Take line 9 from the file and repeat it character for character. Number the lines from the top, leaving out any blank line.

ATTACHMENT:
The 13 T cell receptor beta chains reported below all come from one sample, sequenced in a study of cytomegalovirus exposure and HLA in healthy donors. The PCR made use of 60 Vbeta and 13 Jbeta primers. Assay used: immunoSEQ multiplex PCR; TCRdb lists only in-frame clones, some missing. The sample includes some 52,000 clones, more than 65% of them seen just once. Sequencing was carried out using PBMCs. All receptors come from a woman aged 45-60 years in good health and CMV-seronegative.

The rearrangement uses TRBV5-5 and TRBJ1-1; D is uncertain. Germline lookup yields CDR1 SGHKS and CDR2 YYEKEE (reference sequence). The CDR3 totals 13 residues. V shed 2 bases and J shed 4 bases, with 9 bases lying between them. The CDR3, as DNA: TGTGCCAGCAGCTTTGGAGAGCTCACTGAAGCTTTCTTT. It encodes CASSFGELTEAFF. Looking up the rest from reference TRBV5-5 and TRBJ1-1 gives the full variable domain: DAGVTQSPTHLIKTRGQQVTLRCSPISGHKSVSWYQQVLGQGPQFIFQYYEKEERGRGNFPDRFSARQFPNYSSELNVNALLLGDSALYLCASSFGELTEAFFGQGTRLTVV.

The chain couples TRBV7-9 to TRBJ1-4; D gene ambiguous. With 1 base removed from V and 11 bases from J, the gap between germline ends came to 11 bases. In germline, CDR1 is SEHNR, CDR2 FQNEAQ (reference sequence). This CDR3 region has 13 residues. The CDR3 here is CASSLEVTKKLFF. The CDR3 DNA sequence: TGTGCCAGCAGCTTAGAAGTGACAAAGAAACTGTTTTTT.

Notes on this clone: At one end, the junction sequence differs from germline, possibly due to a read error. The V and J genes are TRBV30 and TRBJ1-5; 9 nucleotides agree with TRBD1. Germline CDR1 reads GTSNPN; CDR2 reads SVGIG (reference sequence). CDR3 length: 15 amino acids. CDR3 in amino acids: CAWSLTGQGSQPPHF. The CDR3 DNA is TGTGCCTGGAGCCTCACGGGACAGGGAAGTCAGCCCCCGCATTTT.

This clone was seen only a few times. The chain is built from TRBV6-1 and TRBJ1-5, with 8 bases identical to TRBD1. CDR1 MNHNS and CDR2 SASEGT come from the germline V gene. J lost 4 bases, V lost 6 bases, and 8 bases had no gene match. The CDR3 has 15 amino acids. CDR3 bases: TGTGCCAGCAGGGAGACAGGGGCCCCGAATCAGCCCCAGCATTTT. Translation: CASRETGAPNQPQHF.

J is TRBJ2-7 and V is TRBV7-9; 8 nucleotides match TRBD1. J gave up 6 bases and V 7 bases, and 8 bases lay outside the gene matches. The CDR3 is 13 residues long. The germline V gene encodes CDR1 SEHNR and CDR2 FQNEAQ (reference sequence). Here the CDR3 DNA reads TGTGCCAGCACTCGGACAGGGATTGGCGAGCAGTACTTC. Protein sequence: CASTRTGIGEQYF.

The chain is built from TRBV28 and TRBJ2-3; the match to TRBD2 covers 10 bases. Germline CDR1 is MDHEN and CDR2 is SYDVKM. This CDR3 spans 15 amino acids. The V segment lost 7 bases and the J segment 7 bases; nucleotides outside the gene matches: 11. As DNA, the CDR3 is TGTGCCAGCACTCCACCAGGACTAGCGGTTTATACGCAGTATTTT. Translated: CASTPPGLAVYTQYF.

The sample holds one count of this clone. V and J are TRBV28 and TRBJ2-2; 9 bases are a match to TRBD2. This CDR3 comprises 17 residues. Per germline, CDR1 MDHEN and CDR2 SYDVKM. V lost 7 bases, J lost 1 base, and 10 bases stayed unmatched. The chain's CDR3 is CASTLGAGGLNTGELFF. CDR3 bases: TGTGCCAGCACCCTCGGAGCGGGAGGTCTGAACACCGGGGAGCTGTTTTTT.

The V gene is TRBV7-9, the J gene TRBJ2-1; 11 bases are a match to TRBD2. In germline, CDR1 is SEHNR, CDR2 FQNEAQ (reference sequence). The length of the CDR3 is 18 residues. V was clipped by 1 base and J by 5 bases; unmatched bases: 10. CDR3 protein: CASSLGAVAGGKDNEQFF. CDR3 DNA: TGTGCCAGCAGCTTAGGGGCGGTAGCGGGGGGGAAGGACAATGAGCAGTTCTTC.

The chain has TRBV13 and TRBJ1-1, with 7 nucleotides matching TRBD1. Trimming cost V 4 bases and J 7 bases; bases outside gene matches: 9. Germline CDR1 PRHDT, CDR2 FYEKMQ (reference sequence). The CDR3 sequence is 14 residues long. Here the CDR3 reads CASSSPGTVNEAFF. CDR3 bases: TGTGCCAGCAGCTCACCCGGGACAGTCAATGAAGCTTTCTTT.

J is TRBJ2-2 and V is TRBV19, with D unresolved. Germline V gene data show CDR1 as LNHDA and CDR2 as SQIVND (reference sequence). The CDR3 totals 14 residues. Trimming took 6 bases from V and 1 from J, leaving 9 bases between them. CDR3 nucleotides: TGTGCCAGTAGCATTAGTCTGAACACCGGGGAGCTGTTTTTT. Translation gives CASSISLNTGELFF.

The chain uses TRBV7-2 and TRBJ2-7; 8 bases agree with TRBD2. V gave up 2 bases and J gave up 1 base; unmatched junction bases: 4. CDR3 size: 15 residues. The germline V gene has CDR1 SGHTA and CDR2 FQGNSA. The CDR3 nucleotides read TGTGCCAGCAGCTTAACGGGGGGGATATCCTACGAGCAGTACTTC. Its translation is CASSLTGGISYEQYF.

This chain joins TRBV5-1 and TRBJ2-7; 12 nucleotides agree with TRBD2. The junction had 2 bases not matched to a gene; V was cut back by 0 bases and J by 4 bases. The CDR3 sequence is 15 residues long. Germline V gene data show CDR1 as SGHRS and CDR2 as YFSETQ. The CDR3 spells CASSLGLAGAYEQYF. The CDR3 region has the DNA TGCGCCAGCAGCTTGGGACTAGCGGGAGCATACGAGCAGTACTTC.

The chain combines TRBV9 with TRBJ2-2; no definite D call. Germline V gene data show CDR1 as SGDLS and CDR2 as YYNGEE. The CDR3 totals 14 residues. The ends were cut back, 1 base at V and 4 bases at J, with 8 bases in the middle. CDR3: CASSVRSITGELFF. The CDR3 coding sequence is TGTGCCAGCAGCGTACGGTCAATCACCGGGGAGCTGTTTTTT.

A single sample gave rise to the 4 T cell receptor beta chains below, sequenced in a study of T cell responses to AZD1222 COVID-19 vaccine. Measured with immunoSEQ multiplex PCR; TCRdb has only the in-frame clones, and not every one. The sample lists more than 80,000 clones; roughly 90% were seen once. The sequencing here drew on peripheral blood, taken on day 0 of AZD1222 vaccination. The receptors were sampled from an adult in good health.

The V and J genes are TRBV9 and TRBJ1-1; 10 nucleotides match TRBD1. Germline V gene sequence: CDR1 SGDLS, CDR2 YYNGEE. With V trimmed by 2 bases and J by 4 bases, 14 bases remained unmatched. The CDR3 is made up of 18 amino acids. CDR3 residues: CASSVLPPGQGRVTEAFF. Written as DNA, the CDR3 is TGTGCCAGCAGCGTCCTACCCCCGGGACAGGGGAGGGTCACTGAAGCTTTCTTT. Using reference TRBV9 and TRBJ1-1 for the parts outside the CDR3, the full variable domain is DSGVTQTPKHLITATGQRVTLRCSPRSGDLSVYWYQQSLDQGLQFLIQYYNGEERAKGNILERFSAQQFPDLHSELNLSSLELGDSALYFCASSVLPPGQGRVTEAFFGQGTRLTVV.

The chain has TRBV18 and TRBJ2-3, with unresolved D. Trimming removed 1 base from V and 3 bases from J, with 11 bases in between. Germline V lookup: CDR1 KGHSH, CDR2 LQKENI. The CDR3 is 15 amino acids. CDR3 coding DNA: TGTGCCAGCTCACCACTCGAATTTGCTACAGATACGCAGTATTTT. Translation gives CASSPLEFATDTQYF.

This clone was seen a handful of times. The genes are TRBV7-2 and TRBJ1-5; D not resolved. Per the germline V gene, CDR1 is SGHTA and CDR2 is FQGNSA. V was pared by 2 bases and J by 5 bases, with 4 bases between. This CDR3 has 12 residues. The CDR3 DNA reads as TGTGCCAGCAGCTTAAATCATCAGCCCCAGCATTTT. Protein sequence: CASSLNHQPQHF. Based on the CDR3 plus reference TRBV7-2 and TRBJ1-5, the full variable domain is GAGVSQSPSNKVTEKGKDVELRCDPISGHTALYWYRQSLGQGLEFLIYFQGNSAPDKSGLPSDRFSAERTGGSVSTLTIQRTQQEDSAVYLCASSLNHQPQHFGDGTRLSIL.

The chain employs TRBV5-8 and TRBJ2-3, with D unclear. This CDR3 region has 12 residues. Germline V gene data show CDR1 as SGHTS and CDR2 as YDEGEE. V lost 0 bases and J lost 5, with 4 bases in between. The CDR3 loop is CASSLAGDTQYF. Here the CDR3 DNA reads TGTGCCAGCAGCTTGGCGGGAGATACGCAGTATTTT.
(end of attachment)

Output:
The V gene is TRBV7-9, the J gene TRBJ2-1; 11 bases are a match to TRBD2. In germline, CDR1 is SEHNR, CDR2 FQNEAQ (reference sequence). The length of the CDR3 is 18 residues. V was clipped by 1 base and J by 5 bases; unmatched bases: 10. CDR3 protein: CASSLGAVAGGKDNEQFF. CDR3 DNA: TGTGCCAGCAGCTTAGGGGCGGTAGCGGGGGGGAAGGACAATGAGCAGTTCTTC.